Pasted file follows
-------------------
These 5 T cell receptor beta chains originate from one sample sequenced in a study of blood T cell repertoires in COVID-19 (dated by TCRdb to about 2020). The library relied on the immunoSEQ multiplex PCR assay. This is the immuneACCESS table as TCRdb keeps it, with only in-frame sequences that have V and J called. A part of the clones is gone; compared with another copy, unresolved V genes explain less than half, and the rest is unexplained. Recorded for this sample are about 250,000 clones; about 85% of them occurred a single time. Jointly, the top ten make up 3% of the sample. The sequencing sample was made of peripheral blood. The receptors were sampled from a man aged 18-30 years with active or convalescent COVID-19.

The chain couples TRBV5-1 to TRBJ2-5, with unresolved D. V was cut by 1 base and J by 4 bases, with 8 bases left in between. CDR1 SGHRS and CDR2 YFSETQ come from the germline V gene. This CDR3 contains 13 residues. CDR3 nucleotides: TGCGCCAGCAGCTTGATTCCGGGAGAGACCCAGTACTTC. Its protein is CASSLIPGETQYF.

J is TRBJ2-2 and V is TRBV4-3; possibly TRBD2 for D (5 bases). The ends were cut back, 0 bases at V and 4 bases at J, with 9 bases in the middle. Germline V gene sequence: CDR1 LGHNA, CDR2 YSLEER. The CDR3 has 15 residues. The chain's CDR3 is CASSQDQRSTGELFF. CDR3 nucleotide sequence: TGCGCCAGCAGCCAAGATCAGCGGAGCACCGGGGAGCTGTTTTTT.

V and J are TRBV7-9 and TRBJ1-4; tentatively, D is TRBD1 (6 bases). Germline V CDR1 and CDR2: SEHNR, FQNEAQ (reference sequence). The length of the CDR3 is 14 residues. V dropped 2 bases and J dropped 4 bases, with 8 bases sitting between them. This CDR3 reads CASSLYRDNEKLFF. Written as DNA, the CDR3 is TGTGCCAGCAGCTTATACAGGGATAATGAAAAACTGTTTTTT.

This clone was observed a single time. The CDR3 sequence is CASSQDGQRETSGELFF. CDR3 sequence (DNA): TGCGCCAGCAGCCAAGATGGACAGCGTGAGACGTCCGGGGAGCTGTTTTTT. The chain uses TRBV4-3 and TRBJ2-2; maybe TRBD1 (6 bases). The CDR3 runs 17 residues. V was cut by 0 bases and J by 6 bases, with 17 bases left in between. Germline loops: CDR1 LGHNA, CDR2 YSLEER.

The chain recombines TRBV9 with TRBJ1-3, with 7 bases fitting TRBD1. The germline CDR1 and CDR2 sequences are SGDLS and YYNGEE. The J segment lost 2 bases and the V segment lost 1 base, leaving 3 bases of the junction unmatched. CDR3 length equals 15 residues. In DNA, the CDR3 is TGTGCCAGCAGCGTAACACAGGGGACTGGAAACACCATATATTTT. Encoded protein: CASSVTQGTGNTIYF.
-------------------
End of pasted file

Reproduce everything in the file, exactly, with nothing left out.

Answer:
These 5 T cell receptor beta chains originate from one sample sequenced in a study of blood T cell repertoires in COVID-19 (dated by TCRdb to about 2020). The library relied on the immunoSEQ multiplex PCR assay. This is the immuneACCESS table as TCRdb keeps it, with only in-frame sequences that have V and J called. A part of the clones is gone; compared with another copy, unresolved V genes explain less than half, and the rest is unexplained. Recorded for this sample are about 250,000 clones; about 85% of them occurred a single time. Jointly, the top ten make up 3% of the sample. The sequencing sample was made of peripheral blood. The receptors were sampled from a man aged 18-30 years with active or convalescent COVID-19.

The chain couples TRBV5-1 to TRBJ2-5, with unresolved D. V was cut by 1 base and J by 4 bases, with 8 bases left in between. CDR1 SGHRS and CDR2 YFSETQ come from the germline V gene. This CDR3 contains 13 residues. CDR3 nucleotides: TGCGCCAGCAGCTTGATTCCGGGAGAGACCCAGTACTTC. Its protein is CASSLIPGETQYF.

J is TRBJ2-2 and V is TRBV4-3; possibly TRBD2 for D (5 bases). The ends were cut back, 0 bases at V and 4 bases at J, with 9 bases in the middle. Germline V gene sequence: CDR1 LGHNA, CDR2 YSLEER. The CDR3 has 15 residues. The chain's CDR3 is CASSQDQRSTGELFF. CDR3 nucleotide sequence: TGCGCCAGCAGCCAAGATCAGCGGAGCACCGGGGAGCTGTTTTTT.

V and J are TRBV7-9 and TRBJ1-4; tentatively, D is TRBD1 (6 bases). Germline V CDR1 and CDR2: SEHNR, FQNEAQ (reference sequence). The length of the CDR3 is 14 residues. V dropped 2 bases and J dropped 4 bases, with 8 bases sitting between them. This CDR3 reads CASSLYRDNEKLFF. Written as DNA, the CDR3 is TGTGCCAGCAGCTTATACAGGGATAATGAAAAACTGTTTTTT.

This clone was observed a single time. The CDR3 sequence is CASSQDGQRETSGELFF. CDR3 sequence (DNA): TGCGCCAGCAGCCAAGATGGACAGCGTGAGACGTCCGGGGAGCTGTTTTTT. The chain uses TRBV4-3 and TRBJ2-2; maybe TRBD1 (6 bases). The CDR3 runs 17 residues. V was cut by 0 bases and J by 6 bases, with 17 bases left in between. Germline loops: CDR1 LGHNA, CDR2 YSLEER.

The chain recombines TRBV9 with TRBJ1-3, with 7 bases fitting TRBD1. The germline CDR1 and CDR2 sequences are SGDLS and YYNGEE. The J segment lost 2 bases and the V segment lost 1 base, leaving 3 bases of the junction unmatched. CDR3 length equals 15 residues. In DNA, the CDR3 is TGTGCCAGCAGCGTAACACAGGGGACTGGAAACACCATATATTTT. Encoded protein: CASSVTQGTGNTIYF.